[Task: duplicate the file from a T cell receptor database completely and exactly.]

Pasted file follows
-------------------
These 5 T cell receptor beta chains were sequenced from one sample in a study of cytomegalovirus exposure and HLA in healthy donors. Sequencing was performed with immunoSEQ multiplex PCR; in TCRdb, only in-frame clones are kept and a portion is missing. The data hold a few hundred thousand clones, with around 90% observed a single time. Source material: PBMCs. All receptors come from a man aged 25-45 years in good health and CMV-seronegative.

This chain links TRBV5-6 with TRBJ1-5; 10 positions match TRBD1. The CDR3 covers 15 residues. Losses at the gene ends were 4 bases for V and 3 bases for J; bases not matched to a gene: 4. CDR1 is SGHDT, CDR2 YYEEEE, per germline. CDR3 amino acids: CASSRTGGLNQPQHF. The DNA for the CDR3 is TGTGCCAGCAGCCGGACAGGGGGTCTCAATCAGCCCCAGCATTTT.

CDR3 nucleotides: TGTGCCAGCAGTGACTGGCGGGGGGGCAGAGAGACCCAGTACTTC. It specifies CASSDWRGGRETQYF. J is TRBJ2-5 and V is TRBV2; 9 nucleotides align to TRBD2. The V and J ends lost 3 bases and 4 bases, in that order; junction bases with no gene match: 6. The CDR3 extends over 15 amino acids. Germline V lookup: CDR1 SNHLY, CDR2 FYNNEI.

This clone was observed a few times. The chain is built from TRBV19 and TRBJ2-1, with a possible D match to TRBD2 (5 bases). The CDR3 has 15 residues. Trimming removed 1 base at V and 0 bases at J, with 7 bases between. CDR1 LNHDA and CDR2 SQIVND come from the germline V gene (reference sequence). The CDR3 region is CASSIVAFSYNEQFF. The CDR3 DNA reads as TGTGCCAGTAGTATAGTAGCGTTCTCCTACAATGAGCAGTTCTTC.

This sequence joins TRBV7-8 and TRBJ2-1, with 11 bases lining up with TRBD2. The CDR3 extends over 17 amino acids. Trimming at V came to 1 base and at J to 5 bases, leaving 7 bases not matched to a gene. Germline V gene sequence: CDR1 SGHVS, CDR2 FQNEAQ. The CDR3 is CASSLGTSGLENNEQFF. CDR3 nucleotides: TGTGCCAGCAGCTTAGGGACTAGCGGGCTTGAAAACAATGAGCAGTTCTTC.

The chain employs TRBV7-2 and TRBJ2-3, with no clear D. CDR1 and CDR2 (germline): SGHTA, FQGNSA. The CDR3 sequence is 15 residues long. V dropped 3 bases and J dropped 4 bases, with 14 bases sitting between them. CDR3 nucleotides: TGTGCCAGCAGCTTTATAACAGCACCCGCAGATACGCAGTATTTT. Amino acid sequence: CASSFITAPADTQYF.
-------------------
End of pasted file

These 5 T cell receptor beta chains were sequenced from one sample in a study of cytomegalovirus exposure and HLA in healthy donors. Sequencing was performed with immunoSEQ multiplex PCR; in TCRdb, only in-frame clones are kept and a portion is missing. The data hold a few hundred thousand clones, with around 90% observed a single time. Source material: PBMCs. All receptors come from a man aged 25-45 years in good health and CMV-seronegative.

This chain links TRBV5-6 with TRBJ1-5; 10 positions match TRBD1. The CDR3 covers 15 residues. Losses at the gene ends were 4 bases for V and 3 bases for J; bases not matched to a gene: 4. CDR1 is SGHDT, CDR2 YYEEEE, per germline. CDR3 amino acids: CASSRTGGLNQPQHF. The DNA for the CDR3 is TGTGCCAGCAGCCGGACAGGGGGTCTCAATCAGCCCCAGCATTTT.

CDR3 nucleotides: TGTGCCAGCAGTGACTGGCGGGGGGGCAGAGAGACCCAGTACTTC. It specifies CASSDWRGGRETQYF. J is TRBJ2-5 and V is TRBV2; 9 nucleotides align to TRBD2. The V and J ends lost 3 bases and 4 bases, in that order; junction bases with no gene match: 6. The CDR3 extends over 15 amino acids. Germline V lookup: CDR1 SNHLY, CDR2 FYNNEI.

This clone was observed a few times. The chain is built from TRBV19 and TRBJ2-1, with a possible D match to TRBD2 (5 bases). The CDR3 has 15 residues. Trimming removed 1 base at V and 0 bases at J, with 7 bases between. CDR1 LNHDA and CDR2 SQIVND come from the germline V gene (reference sequence). The CDR3 region is CASSIVAFSYNEQFF. The CDR3 DNA reads as TGTGCCAGTAGTATAGTAGCGTTCTCCTACAATGAGCAGTTCTTC.

This sequence joins TRBV7-8 and TRBJ2-1, with 11 bases lining up with TRBD2. The CDR3 extends over 17 amino acids. Trimming at V came to 1 base and at J to 5 bases, leaving 7 bases not matched to a gene. Germline V gene sequence: CDR1 SGHVS, CDR2 FQNEAQ. The CDR3 is CASSLGTSGLENNEQFF. CDR3 nucleotides: TGTGCCAGCAGCTTAGGGACTAGCGGGCTTGAAAACAATGAGCAGTTCTTC.

The chain employs TRBV7-2 and TRBJ2-3, with no clear D. CDR1 and CDR2 (germline): SGHTA, FQGNSA. The CDR3 sequence is 15 residues long. V dropped 3 bases and J dropped 4 bases, with 14 bases sitting between them. CDR3 nucleotides: TGTGCCAGCAGCTTTATAACAGCACCCGCAGATACGCAGTATTTT. Amino acid sequence: CASSFITAPADTQYF.